In early June 2023, I started to make and bake my own 75% whole-wheat sourdough bread − I baked two boules. To my surprise, the ‘experiment’ went pretty well. 


Years ago, a friend had given me Ken Forkish’s book Flour, Water, Salt, Yeast. My spouse encouraged me to pick up breadmaking as a hobby in June. I followed the 75% Whole Wheat recipe described in Ken Forkish’s book starting on page 144. It is a kind of ‘Mischbrot,’ as German-speaking folks call it.

However, the two boules did not rise or spring quite as much as I had wanted, probably because I did not fold the dough well enough after bulk fermentation and proofing. Regardless, the bread still tasted remarkable. On my first try, I was much encouraged.

Whole wheat bread is both Christine’s and my preferred bread − bread with as much unrefined whole wheat as possible. There are too many empty carbs in bread made with white flour from refined wheat. Refined carbs include mostly sugars and processed grains. They are empty calories and lead to rapid spikes in blood sugar and insulin levels.

Read up on how to make whole wheat sourdough bread

Watch a few instructional videos to get started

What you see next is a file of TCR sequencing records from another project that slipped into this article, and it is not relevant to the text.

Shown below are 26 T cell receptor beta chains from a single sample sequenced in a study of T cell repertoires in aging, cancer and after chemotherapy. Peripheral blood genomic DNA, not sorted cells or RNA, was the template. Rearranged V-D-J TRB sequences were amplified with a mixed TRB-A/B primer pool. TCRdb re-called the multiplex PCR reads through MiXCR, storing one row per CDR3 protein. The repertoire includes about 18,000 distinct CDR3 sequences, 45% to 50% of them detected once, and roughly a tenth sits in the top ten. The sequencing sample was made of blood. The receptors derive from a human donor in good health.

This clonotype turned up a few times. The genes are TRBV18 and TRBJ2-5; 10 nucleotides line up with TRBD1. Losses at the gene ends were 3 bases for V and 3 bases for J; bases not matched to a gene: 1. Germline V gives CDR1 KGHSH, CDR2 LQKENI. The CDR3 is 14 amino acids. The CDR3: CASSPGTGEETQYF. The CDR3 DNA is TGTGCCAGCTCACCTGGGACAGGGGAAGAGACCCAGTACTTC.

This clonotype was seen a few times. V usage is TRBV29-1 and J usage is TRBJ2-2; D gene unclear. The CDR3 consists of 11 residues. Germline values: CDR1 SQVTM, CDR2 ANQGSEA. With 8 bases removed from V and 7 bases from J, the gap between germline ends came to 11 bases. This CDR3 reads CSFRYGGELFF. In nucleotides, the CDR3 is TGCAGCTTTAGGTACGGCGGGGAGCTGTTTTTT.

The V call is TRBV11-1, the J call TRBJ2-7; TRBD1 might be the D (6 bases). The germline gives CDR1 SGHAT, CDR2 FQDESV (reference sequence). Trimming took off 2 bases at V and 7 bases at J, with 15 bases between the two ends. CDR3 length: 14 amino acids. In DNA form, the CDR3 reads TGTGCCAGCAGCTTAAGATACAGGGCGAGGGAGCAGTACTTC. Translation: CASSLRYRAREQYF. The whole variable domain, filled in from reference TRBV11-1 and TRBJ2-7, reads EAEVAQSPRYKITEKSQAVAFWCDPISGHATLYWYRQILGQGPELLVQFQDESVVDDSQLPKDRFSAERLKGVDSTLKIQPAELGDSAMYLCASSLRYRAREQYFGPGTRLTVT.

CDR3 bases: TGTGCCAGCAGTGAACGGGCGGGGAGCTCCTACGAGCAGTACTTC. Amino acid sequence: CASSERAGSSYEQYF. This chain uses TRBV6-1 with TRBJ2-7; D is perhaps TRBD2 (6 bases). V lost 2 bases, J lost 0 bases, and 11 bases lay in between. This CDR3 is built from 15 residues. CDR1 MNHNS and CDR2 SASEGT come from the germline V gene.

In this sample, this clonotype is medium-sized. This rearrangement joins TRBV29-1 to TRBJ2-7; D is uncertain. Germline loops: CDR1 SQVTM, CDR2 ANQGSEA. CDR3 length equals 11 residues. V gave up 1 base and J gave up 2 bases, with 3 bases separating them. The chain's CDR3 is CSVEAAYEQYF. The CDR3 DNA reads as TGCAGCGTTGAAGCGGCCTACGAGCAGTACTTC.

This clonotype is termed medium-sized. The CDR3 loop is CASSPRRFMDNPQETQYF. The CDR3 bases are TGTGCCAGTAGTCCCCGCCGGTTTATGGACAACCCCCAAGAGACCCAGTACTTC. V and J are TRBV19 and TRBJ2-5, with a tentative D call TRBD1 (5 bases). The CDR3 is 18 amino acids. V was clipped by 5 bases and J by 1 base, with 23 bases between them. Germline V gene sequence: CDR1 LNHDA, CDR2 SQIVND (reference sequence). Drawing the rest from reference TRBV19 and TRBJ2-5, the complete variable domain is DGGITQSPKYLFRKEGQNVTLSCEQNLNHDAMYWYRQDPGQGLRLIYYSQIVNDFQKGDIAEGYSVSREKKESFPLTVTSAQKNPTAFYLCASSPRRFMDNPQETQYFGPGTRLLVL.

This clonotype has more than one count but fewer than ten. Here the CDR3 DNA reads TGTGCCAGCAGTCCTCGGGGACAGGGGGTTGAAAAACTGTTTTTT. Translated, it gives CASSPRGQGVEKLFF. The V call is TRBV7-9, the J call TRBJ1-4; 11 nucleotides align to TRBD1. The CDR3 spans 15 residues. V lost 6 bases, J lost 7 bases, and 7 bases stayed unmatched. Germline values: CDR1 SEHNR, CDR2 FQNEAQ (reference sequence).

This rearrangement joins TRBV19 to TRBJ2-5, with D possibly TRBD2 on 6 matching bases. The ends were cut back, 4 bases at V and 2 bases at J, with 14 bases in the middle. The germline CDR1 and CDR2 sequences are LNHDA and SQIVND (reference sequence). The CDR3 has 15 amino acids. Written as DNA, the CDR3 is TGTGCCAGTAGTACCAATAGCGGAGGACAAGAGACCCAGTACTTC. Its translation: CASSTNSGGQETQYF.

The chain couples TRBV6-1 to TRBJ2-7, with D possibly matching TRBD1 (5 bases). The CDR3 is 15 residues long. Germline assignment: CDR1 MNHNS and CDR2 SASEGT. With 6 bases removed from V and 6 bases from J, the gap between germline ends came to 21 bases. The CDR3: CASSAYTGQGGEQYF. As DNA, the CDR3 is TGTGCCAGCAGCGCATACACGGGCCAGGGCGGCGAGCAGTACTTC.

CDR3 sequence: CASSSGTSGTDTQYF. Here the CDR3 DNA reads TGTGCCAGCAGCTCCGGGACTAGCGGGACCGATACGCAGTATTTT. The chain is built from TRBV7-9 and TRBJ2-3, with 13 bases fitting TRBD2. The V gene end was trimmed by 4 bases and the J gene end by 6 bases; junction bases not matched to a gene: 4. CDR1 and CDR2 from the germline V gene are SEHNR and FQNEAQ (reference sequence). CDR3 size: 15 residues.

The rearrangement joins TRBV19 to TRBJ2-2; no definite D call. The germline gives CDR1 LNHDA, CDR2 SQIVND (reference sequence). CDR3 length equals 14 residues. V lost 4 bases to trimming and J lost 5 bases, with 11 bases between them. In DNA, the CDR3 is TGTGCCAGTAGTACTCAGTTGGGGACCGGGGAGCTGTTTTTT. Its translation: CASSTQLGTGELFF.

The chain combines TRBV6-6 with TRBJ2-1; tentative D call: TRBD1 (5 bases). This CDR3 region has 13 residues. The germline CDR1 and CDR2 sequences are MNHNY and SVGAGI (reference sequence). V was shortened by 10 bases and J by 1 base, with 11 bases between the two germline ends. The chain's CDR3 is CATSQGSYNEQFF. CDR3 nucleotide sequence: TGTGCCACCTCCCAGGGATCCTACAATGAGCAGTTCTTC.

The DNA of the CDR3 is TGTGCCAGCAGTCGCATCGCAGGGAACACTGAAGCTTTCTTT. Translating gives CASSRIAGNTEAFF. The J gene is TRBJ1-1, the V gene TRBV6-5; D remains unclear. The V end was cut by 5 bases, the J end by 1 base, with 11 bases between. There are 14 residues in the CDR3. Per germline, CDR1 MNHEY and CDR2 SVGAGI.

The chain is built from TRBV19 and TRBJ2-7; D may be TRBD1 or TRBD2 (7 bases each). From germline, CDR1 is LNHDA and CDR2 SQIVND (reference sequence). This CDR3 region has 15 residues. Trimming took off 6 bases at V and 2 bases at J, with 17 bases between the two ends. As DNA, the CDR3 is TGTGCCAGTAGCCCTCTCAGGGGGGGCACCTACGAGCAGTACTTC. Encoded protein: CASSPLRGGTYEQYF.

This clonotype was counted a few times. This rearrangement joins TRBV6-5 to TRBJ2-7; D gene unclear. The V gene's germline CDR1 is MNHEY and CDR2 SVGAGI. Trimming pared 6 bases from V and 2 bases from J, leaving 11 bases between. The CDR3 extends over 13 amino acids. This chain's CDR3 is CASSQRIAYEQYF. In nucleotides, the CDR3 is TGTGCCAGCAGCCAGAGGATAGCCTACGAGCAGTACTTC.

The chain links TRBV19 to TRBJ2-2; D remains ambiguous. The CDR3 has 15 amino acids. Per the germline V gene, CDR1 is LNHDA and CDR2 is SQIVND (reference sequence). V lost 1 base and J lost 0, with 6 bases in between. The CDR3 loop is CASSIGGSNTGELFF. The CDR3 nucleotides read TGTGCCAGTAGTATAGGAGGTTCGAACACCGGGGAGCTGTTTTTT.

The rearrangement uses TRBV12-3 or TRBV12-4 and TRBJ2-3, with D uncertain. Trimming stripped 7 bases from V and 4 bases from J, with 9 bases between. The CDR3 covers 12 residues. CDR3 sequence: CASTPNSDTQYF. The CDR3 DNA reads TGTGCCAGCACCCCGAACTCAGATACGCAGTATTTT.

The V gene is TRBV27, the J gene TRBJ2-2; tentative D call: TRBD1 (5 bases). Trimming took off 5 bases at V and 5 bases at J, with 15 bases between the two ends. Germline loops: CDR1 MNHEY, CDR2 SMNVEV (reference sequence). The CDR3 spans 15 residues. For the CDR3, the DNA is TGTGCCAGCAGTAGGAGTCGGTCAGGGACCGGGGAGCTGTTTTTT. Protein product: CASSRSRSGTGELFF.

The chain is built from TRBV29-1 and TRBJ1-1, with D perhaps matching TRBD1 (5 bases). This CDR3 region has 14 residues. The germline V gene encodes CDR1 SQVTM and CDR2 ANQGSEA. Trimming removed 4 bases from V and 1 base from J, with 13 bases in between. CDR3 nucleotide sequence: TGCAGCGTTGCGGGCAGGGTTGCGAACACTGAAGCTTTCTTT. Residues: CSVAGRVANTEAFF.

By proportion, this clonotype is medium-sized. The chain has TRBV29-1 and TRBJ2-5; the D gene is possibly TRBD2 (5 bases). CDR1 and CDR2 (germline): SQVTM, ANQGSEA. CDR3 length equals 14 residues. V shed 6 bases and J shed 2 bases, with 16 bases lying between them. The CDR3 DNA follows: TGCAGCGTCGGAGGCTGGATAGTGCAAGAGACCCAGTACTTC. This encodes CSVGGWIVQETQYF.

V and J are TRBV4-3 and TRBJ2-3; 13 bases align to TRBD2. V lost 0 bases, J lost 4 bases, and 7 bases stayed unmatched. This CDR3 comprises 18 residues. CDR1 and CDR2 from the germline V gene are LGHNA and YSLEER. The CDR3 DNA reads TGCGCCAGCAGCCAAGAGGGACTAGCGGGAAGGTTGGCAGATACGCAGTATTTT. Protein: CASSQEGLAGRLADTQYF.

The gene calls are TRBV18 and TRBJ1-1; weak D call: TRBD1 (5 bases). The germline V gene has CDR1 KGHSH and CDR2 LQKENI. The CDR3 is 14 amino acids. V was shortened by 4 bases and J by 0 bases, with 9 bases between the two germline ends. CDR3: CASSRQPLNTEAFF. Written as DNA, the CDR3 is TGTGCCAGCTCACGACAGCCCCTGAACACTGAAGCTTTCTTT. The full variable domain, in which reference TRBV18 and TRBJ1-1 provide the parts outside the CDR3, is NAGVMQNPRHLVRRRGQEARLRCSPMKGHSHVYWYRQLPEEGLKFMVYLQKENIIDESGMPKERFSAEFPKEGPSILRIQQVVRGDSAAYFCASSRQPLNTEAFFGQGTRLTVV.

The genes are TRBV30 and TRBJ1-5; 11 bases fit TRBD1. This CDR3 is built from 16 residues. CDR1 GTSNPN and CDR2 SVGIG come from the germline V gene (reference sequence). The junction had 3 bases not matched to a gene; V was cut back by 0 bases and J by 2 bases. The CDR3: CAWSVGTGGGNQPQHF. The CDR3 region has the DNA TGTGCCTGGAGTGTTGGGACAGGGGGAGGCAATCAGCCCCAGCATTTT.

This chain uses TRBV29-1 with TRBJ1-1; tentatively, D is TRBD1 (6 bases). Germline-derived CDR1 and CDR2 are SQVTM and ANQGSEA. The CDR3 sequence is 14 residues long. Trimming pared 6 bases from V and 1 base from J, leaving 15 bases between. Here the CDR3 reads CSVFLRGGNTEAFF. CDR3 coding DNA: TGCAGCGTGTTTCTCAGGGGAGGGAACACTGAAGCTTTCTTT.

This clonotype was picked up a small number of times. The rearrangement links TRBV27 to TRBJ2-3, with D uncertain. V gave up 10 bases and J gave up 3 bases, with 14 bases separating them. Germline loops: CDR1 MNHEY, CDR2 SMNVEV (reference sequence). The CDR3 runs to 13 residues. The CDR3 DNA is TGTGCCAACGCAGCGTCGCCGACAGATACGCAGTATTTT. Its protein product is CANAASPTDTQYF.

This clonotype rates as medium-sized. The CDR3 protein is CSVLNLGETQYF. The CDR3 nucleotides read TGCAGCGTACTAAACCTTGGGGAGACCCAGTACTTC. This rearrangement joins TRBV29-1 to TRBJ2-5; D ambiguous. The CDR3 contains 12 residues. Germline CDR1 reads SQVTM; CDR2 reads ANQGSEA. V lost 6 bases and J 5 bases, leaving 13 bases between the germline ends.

The following videos are helpful.

Following are some other YouTube videos about making whole wheat bread. The first video (37 minutes) by a German guy (in English) describes a fairly detailed way of making whole wheat sourdough bread.

The next video (12 minutes) is a more straightforward way of making whole wheat sourdough bread.

Getting a loaf to rise takes a bit of practice

I think paying attention to proper measurements of weights, volumes, or ratios is essential. But there is more to it! The tricky thing about getting these loaves of bread to rise is the adequate shaping of the loaves, that is, the folding of the final dough after fermentation and before proofing in the refrigerator overnight. Watching the following video (23 minutes) about folding and shaping the dough was helpful.

The following video (12 minutes) explains whole wheat sourdough baking with a detailed timeline. Very helpful!

The following is another good video (22 minutes) explaining some essential details of making bread and getting the dough to spring, that is, to rise.

The following video (27 minutes) from Full Proof Baking is also very instructive.


YouTube has tons more instructional videos on breadmaking. Baking artisan bread is a nutritional hobby to master, IMHO.


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